What is a Healthy BMI?

August 27, 2015

In addition to providing with the most accurate weight measurements, the Withings Wireless Scale also calculates your Body Mass Index (BMI). Here’s what you should know about this key health indicator.

Who invented the Body Mass Index and how is it calculated?

The BMI was established by Belgian astronomer, mathematician, statistician and sociologist Adolphe Quetelet in the first half of the 19th century.

Your BMI is an equation mixing your height and your weight and the result is intended to assess if you have a healthy weight/height ratio.

The BMI formula:
BMI = weight / height2

What is a healthy BMI?

Based on Quetelet’s work, the World Health Organization (WHO) defined The International Classification of adults who are underweight, overweight and obese:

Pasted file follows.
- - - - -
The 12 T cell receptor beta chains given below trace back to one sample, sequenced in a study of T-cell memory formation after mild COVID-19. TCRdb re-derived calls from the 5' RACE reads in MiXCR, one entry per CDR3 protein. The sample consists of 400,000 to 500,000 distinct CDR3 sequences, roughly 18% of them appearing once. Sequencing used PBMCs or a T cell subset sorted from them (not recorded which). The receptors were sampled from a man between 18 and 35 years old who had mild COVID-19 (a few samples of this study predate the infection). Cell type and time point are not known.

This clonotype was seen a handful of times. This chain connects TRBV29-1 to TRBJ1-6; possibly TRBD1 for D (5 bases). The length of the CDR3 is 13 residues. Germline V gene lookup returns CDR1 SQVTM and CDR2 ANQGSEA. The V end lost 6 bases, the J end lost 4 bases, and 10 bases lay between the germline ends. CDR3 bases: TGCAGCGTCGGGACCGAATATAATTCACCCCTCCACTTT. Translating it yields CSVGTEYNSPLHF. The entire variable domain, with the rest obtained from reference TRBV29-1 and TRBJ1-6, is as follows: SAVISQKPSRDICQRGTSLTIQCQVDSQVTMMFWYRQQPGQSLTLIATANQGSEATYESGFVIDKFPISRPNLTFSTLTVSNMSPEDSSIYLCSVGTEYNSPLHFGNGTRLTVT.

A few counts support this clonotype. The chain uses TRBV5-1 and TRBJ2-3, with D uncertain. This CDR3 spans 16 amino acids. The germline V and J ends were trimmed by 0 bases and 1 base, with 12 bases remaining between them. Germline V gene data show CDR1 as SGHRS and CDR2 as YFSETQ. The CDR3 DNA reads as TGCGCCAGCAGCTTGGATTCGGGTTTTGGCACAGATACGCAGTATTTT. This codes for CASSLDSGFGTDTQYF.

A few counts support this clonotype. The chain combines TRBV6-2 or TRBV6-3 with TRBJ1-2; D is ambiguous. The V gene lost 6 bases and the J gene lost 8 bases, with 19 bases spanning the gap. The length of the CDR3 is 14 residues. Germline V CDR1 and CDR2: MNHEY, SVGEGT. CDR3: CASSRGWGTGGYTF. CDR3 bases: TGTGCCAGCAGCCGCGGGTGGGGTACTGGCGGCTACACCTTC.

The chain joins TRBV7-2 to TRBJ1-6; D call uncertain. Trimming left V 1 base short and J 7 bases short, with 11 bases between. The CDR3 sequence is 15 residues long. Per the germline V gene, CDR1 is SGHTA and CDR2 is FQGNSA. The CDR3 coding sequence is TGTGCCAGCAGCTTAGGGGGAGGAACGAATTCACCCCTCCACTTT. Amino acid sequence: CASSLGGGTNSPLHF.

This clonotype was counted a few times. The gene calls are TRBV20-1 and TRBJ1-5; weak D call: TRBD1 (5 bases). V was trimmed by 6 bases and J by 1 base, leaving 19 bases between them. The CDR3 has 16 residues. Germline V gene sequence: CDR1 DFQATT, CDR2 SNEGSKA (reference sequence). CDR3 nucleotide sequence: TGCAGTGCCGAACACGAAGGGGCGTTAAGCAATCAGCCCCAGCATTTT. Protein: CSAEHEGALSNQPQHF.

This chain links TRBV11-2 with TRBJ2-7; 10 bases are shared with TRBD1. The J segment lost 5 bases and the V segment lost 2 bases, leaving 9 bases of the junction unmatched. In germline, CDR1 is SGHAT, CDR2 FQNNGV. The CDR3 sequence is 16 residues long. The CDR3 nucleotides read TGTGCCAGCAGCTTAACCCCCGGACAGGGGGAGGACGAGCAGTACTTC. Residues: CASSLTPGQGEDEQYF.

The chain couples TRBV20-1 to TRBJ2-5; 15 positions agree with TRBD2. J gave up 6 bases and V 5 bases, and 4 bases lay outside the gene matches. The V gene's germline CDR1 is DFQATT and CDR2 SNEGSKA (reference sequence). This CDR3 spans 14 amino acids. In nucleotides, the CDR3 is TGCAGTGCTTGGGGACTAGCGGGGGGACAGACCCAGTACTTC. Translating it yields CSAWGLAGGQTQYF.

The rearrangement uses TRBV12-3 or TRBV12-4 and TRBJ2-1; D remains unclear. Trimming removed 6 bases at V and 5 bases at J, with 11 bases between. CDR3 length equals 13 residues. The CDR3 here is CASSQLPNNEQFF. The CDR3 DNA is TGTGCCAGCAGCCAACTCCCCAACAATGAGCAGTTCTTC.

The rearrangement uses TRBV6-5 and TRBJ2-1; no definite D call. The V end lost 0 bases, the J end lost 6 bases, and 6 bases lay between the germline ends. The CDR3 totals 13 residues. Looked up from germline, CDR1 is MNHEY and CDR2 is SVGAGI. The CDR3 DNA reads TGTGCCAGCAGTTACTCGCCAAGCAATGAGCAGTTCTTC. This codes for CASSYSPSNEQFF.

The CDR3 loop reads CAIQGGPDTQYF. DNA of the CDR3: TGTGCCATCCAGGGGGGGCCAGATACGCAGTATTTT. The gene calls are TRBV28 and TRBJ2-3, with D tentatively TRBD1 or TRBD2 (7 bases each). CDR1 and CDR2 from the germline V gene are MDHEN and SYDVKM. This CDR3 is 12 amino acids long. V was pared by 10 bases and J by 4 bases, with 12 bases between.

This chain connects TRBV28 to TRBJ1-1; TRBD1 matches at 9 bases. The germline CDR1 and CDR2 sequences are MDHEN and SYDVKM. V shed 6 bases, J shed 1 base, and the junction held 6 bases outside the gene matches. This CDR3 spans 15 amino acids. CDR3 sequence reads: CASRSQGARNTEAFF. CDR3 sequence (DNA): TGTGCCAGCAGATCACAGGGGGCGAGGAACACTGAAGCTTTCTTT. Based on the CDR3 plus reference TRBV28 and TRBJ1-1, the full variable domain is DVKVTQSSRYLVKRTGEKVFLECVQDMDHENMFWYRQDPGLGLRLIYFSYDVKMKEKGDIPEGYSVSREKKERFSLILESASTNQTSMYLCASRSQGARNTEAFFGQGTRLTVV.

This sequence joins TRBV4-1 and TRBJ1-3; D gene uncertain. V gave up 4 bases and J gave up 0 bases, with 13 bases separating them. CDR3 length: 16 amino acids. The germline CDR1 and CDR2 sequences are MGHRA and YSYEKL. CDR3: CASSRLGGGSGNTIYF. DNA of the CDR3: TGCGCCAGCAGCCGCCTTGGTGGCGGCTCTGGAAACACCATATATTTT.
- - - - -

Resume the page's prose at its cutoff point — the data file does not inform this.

• BMI under 18.5: Underweight
  • BMI from 18.5 to 24.9: Normal weight
  • BMI from 25 to 29.5: Overweight
  • BMI over 30: Obese

Note: If you are a top level athlete or a weight-lifter, the general BMI model isn’t going to be as accurate. We advise you to switch your body composition model to “Athlete” in the Health Mate app.

What are the risks for my health if I’m not in the “Normal” weight category?

On the one hand, people with a BMI higher than 25 have a higher risk of developing heart disease, hypertension, stroke and diabetes. On the other hand, a BMI lower than 18.5 may indicate an eating disorder or malnutrition.

Body Mass Index Isn’t Perfect

Many people have raised issues with BMI calculations. Some of these issues include a criticism that Body Mass Index ignores factors like the scaling of height, the fact that it can’t differentiate fat mass from muscle mass and exactly where the line for overweight and obese should be set.

That said, Quetelet’s system has survived for generations, largely unchanged, and is still considered one of the best tools to help classify and assess the health of individuals and the general population.

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Photo credit (top): Thank you to Adrian Pelletier and his Nature Stock site